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Old 06-19-2013, 08:50 AM   #1
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I recently got a nail in my passenger rear tire ( dual axels) and was wondering what it the best / safest place for a tire jack. Behind the tire on the frame or under the suspension/ axle connection.
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Old 06-19-2013, 09:00 AM   #2
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I recently got a nail in my passenger rear tire ( dual axels) and was wondering what it the best / safest place for a tire jack. Behind the tire on the frame or under the suspension/ axle connection.
Between the tires on the suspension framework. DO NOT JACK ON THE AXLES. OR get a trailer tire ramp and forget the jack.

This one I made, but you can buy them at CW.
Trailer-Aid - Camco RV TRAILER AID - Towing Accessories - Camping World
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Old 06-19-2013, 09:03 AM   #3
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I recently got a nail in my passenger rear tire ( dual axels) and was wondering what it the best / safest place for a tire jack. Behind the tire on the frame or under the suspension/ axle connection.

I jack on the frame, not sure if you can.
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Old 06-19-2013, 09:12 AM   #4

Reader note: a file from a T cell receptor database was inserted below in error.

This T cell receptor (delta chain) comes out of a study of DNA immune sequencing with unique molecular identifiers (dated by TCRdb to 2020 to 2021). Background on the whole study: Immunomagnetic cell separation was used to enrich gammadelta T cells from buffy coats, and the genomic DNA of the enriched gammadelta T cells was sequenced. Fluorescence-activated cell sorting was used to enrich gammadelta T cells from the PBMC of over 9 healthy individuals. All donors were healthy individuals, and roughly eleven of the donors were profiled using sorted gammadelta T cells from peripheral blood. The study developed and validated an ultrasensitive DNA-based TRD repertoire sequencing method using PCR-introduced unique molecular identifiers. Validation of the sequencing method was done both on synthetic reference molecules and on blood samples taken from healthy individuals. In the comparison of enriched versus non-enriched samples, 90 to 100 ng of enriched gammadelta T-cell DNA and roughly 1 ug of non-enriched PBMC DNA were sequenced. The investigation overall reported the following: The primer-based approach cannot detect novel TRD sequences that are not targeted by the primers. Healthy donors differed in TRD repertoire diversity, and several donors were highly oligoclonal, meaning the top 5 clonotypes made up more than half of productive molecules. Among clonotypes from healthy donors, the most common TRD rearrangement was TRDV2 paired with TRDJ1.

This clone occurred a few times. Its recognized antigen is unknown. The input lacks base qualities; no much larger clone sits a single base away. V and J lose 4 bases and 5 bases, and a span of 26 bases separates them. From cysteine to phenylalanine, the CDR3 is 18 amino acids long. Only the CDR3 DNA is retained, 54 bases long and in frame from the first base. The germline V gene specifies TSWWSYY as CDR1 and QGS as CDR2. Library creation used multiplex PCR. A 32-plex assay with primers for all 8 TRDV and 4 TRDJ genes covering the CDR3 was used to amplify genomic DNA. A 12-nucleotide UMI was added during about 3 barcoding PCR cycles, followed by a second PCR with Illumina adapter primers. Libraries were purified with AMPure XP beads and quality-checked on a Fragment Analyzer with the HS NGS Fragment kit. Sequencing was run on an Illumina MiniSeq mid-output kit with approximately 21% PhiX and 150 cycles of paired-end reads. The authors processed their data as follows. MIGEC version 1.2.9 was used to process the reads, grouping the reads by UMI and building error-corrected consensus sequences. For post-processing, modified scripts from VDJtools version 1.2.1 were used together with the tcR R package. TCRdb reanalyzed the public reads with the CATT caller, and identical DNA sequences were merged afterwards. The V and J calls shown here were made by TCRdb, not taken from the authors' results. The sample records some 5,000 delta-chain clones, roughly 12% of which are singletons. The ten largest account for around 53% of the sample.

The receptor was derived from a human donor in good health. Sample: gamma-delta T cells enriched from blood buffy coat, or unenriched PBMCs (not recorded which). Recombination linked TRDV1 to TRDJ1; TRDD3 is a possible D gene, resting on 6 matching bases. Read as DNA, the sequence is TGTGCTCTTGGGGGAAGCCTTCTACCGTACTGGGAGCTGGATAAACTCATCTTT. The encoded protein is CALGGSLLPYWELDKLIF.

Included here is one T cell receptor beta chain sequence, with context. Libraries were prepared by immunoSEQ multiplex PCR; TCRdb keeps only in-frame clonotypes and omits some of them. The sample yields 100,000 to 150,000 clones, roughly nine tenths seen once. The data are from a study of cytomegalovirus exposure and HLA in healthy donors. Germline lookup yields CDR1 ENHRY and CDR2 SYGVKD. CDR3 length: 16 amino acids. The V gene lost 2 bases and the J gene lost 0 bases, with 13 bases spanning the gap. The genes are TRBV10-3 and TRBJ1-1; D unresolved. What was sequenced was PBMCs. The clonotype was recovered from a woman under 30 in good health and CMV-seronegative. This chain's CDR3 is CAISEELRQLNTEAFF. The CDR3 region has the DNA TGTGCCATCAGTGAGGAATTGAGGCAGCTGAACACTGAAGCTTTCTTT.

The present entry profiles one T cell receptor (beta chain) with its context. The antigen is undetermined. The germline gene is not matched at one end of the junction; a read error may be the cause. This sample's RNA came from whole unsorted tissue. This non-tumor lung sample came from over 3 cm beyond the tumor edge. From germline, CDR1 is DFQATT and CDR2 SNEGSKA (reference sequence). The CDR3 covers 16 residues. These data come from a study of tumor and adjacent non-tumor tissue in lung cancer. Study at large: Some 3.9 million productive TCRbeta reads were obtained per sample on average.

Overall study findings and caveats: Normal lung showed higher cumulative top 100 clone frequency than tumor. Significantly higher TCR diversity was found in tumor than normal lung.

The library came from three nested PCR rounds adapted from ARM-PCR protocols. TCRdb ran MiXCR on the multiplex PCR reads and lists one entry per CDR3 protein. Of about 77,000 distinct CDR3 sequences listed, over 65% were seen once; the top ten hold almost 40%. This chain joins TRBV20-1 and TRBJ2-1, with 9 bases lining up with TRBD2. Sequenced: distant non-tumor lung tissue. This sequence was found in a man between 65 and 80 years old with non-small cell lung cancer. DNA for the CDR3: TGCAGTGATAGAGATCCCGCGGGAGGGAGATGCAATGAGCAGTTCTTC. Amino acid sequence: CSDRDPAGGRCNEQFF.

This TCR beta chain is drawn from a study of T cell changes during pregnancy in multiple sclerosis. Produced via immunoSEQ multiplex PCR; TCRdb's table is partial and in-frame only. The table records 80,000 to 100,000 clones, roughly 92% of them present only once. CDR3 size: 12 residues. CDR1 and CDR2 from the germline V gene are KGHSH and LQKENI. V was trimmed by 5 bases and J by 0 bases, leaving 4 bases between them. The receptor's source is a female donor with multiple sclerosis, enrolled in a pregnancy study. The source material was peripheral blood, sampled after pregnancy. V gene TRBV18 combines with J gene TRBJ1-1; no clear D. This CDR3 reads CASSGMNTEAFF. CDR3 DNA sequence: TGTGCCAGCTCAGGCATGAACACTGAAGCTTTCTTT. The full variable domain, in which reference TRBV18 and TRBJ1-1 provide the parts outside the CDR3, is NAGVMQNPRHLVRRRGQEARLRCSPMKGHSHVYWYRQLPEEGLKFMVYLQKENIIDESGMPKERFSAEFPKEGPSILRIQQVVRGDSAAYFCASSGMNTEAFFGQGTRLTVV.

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I asked this same question a month or two ago and here's the summary of the long thread:

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- Don't ever jack on the frame - you can damage it. You should jack on the axle.

- Don't ever jack on the axle - you can damage it. You should jack on the frame.
No, seriously - that's essentially what the thread came down to.

I finally chose to jack on the axle as close to the u-bolts as possible. I was at home and bought/used a floor jack for it.

My reasoning was that there is 25" between the ground and the bottom of the frame on my fifth wheel. To get a jack up that high, it would have to be on a rickety pile of wood stacked 10" high. I just didn't feel confident in that.

I did try a ramp out of Lynx blocks with marginal success:
Tire Woes blog entry

It worked for the first tire that I had to change, but after that one - I tried it on the other side and my blocks kept slipping. The ramp that OldCoot made (very similar to a ready-made product) should work pretty well.
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Old 06-19-2013, 09:49 AM   #5
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I asked this same question a month or two ago and here's the summary of the long thread:



No, seriously - that's essentially what the thread came down to.

I finally chose to jack on the axle as close to the u-bolts as possible. I was at home and bought/used a floor jack for it.

My reasoning was that there is 25" between the ground and the bottom of the frame on my fifth wheel. To get a jack up that high, it would have to be on a rickety pile of wood stacked 10" high. I just didn't feel confident in that.

I did try a ramp out of Lynx blocks with marginal success:
Tire Woes blog entry

It worked for the first tire that I had to change, but after that one - I tried it on the other side and my blocks kept slipping. The ramp that OldCoot made (very similar to a ready-made product) should work pretty well.